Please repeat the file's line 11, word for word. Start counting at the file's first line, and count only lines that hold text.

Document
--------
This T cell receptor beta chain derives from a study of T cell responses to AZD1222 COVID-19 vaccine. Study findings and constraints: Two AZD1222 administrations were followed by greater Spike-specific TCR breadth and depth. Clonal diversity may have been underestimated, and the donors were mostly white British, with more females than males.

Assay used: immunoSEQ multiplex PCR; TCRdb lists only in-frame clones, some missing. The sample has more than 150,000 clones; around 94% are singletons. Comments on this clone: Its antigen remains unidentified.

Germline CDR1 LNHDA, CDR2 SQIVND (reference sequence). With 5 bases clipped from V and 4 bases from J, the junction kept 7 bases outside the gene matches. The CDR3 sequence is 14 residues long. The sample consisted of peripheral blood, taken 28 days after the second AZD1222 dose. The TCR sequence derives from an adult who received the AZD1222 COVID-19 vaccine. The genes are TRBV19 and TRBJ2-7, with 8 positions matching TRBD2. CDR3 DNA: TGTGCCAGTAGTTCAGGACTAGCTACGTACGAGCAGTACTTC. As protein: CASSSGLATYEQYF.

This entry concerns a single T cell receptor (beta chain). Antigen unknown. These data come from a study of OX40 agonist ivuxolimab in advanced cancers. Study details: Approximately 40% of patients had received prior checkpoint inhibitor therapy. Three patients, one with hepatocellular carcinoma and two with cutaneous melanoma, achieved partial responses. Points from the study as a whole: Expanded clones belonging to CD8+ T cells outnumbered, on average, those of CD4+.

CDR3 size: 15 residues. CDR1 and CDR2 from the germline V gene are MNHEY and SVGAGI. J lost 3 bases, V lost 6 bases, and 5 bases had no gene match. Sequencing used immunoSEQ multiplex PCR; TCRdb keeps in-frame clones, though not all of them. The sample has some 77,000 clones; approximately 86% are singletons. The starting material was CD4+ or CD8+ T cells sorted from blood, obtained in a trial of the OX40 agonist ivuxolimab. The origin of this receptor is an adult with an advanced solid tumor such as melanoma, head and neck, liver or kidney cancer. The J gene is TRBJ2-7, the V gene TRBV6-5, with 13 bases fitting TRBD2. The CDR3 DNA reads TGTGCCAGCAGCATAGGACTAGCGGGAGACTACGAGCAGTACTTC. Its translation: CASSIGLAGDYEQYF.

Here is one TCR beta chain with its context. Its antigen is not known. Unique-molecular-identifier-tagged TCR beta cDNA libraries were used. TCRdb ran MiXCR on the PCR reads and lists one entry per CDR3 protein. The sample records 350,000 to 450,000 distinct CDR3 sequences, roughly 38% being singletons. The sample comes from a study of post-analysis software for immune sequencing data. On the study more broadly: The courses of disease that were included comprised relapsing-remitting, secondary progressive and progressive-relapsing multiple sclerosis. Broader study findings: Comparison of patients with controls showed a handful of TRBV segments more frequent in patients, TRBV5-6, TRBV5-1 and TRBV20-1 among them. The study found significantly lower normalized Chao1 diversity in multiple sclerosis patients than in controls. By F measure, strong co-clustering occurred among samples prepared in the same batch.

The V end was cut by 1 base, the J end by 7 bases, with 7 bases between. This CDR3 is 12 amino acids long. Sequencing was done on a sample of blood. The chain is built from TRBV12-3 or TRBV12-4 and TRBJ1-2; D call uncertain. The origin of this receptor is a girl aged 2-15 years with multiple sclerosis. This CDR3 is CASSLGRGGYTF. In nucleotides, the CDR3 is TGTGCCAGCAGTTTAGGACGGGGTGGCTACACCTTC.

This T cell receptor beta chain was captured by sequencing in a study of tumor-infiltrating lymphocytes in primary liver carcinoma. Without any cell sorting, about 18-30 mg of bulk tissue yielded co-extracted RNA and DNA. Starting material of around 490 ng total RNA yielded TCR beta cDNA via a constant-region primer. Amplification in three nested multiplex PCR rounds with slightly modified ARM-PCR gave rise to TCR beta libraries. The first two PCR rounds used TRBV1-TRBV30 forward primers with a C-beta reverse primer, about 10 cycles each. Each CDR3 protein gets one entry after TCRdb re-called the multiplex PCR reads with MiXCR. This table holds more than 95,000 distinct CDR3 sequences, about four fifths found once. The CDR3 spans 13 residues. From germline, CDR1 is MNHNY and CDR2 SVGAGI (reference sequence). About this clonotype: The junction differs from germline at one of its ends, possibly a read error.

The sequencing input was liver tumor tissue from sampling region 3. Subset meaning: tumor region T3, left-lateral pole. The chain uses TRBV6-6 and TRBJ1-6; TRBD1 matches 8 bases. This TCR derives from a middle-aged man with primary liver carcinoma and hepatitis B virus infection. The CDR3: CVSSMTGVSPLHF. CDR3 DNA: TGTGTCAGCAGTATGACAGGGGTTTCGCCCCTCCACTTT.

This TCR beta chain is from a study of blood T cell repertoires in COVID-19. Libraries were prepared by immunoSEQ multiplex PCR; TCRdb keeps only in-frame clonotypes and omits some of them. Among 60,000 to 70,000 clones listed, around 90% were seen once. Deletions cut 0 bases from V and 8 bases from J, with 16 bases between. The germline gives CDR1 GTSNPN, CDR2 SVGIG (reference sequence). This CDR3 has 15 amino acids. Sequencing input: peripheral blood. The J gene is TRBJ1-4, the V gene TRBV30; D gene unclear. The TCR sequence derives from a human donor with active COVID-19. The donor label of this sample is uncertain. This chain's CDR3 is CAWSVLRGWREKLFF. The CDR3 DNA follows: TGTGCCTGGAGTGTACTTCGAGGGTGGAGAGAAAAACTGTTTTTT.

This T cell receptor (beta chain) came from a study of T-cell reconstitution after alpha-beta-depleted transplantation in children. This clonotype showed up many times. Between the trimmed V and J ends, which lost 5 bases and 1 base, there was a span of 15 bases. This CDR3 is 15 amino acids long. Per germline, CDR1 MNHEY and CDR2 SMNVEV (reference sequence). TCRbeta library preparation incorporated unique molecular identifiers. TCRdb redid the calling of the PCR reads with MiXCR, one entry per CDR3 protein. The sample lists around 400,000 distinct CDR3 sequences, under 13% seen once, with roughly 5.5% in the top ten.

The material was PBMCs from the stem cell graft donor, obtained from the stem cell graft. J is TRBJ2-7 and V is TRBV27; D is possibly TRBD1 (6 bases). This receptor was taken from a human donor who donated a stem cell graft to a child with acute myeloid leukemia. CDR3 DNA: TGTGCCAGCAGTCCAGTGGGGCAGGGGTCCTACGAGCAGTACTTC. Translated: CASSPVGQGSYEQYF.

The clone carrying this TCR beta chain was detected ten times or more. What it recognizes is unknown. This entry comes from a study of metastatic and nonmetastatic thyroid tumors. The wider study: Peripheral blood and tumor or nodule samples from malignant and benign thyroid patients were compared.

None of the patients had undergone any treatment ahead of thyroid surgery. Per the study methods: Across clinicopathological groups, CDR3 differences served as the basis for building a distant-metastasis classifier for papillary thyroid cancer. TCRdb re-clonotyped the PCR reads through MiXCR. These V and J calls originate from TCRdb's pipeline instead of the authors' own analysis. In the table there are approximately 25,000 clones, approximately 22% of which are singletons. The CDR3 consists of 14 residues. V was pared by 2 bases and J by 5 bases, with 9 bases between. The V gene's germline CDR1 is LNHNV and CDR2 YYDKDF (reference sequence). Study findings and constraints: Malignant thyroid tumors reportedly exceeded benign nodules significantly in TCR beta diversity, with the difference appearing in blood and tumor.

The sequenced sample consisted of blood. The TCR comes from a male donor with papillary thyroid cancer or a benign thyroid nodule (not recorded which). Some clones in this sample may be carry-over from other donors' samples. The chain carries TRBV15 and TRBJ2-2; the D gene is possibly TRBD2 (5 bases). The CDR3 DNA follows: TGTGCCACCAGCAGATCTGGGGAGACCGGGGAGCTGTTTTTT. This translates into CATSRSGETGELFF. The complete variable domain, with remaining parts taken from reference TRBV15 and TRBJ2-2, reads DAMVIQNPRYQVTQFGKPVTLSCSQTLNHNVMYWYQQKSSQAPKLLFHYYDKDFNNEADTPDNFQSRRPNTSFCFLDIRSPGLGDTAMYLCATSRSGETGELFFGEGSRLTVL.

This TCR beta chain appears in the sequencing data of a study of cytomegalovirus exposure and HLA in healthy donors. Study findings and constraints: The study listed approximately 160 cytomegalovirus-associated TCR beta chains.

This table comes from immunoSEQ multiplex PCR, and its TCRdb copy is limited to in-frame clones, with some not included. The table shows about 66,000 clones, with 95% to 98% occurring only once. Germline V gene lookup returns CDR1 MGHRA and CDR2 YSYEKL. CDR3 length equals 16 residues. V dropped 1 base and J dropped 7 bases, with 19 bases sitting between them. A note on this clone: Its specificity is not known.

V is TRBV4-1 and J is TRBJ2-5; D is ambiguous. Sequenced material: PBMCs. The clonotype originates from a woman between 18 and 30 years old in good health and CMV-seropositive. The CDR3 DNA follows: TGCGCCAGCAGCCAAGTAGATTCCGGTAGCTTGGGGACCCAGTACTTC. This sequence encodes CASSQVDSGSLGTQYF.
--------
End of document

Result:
This T cell receptor (beta chain) came from a study of T-cell reconstitution after alpha-beta-depleted transplantation in children. This clonotype showed up many times. Between the trimmed V and J ends, which lost 5 bases and 1 base, there was a span of 15 bases. This CDR3 is 15 amino acids long. Per germline, CDR1 MNHEY and CDR2 SMNVEV (reference sequence). TCRbeta library preparation incorporated unique molecular identifiers. TCRdb redid the calling of the PCR reads with MiXCR, one entry per CDR3 protein. The sample lists around 400,000 distinct CDR3 sequences, under 13% seen once, with roughly 5.5% in the top ten.